The sovereign can no longer say, "You shall think as I do on pain of death;" but he says, "You are free to think differently from me, and to retain your life, your property, and all that you possess; but if such be your determination, you are henceforth an alien among your people."

(Alexis de Tocqueville, Democracy in America, 1835)

Wednesday, 23 June 2010

Turkey and the S-300

Recent reports suggest that Russia is lining up a sale of the highly capable S-300 air-defence system to Turkey. While it's not surprising that Russia is seeking alternative customers for the S-300 (given that a lucrative deal to supply the system to Iran has now been canceled), the involvement of Turkey as recipient is potentially significant.

An article in UPI (which takes quite a negative tone) points out what it considers to be some of the possible implications of this speculative deal:

1) It would mark an eastward shift in Ankara's geopolitical orientation;

2) Turkey may end up supplying the S-300 to Iran;

3) Russia is using arms sales to "bolster" its influence in the Middle East.

Although the deal would be the latest of several indications that Turkey is reorientating itself towards the East, the assertion that it may supply the system to Iran seems like pure fantasy. If it did, then Ankara would not only undermine its position within NATO, but it would also aggravate Russia. However, point 3 is valid -- Turkey usually buys its weapons systems from the West and purchasing the S-300 may lead to more extensive arms procurements from Russia.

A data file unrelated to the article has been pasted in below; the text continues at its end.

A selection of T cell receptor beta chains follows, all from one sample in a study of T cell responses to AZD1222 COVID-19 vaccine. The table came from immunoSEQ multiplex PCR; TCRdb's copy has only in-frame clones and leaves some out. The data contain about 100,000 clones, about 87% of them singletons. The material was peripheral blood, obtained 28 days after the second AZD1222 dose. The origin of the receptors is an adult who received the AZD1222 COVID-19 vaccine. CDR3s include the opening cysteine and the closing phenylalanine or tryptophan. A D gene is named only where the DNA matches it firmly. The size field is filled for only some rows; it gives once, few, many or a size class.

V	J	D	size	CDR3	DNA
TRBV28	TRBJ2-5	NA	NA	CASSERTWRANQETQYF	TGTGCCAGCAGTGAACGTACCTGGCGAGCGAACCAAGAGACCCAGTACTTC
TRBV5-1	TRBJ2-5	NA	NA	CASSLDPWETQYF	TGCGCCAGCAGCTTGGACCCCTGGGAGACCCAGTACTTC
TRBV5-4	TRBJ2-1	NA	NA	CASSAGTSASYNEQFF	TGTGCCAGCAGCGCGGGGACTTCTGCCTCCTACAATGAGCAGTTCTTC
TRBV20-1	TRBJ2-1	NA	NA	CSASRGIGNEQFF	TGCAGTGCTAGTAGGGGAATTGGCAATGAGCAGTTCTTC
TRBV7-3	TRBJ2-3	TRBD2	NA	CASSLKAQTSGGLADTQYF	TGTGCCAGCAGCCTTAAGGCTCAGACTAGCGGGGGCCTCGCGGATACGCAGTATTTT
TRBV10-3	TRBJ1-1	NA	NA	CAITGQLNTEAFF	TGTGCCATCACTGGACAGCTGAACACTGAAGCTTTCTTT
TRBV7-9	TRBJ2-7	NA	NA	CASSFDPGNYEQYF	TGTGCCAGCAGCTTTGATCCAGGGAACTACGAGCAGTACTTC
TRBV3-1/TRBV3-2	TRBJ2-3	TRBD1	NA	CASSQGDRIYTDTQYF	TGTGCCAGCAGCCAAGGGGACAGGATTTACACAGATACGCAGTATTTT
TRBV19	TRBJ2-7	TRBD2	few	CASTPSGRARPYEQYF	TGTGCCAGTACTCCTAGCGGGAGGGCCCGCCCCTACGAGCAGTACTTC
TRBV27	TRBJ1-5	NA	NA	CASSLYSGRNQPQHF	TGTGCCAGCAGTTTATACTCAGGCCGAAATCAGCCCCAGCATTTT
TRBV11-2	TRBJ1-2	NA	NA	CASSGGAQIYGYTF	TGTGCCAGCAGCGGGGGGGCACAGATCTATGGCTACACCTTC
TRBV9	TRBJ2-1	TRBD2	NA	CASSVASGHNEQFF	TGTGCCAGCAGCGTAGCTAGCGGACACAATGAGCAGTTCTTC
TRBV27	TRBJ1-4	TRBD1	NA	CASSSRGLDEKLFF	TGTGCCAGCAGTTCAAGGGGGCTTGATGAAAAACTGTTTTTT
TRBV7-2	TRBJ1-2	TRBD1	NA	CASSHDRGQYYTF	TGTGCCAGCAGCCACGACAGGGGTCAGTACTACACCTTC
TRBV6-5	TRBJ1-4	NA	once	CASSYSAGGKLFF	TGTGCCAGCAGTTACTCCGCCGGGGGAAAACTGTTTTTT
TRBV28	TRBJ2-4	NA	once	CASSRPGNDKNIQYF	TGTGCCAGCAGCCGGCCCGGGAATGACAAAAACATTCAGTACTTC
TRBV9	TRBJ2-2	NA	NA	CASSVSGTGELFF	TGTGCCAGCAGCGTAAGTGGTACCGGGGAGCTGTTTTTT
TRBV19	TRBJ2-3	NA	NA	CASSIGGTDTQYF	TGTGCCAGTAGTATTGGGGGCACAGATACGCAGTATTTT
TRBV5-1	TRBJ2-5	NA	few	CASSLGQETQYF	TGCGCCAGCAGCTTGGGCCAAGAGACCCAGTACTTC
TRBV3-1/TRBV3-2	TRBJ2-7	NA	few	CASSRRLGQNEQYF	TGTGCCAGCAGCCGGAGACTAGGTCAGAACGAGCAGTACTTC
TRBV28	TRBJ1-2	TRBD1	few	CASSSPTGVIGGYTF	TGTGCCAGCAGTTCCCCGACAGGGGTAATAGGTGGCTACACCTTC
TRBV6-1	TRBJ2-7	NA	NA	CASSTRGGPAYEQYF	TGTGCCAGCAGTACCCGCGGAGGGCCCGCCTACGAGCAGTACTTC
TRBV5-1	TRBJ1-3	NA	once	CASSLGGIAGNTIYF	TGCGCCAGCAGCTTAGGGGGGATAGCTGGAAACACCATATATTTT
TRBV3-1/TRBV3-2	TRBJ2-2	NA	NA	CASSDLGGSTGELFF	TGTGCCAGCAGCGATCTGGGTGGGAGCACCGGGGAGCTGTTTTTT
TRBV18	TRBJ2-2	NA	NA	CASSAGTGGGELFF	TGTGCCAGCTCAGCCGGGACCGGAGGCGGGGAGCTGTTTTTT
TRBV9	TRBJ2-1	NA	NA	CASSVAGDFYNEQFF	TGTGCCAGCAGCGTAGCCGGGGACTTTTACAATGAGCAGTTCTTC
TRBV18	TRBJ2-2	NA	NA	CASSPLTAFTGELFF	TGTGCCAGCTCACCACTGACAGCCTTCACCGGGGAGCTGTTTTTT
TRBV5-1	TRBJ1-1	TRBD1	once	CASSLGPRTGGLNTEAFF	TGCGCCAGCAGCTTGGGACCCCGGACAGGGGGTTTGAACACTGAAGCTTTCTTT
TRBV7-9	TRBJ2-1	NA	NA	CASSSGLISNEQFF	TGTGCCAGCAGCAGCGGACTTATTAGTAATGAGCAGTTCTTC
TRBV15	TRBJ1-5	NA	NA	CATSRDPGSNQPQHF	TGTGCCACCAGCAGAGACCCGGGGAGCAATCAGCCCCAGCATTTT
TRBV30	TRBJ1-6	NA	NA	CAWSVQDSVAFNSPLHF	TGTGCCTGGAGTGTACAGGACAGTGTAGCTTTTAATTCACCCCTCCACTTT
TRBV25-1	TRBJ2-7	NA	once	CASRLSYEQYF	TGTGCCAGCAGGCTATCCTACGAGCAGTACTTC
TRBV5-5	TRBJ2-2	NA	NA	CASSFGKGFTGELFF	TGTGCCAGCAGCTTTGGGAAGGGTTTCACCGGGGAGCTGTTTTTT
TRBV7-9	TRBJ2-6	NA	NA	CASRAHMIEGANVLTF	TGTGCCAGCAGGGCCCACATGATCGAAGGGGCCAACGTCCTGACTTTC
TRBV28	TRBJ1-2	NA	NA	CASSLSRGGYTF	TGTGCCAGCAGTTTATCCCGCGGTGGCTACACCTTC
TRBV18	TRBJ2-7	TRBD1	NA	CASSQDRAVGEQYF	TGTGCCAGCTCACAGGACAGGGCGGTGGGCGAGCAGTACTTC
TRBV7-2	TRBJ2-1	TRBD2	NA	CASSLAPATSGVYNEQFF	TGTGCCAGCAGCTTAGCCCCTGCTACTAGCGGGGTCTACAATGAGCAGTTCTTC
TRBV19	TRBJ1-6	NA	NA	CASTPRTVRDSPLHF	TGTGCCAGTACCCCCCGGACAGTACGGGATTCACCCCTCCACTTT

Nevertheless, there does appear to be a contradiction in the article: it claims that Anatoly Isaikin, director of Rosoboronexport, suggested that "Russia was prepared to participate in a Turkish tender for missile systems along with Western arms manufacturers." If this is true, and it's done in partnership with Western firms, then it changes the nature of the deal entirely. Rather than it being yet another indication of an increasingly precarious U.S.-Tukey relationship, it becomes a good example of U.S./NATO-Russian cooperation. Furthermore, if NATO members/allies purchase the S-300 system then it may help relieve pressure coming from Russian arms manufacturers to supply air-defence systems and other armaments to Iran.

It's clear that the United States and the West can't have the best of both worlds, it cannot stop Russia from supplying the S-300 to Iran while at the same time blocking sales to alternative (friendly) buyers. Given Russia's substantial arms industry there is an argument to be made, from a security standpoint, for allowing it to sell arms to allies. Moreover, if firms from Russia and the West actually partner with each other then it may help to maintain some semblance of control over Russian arms exports.

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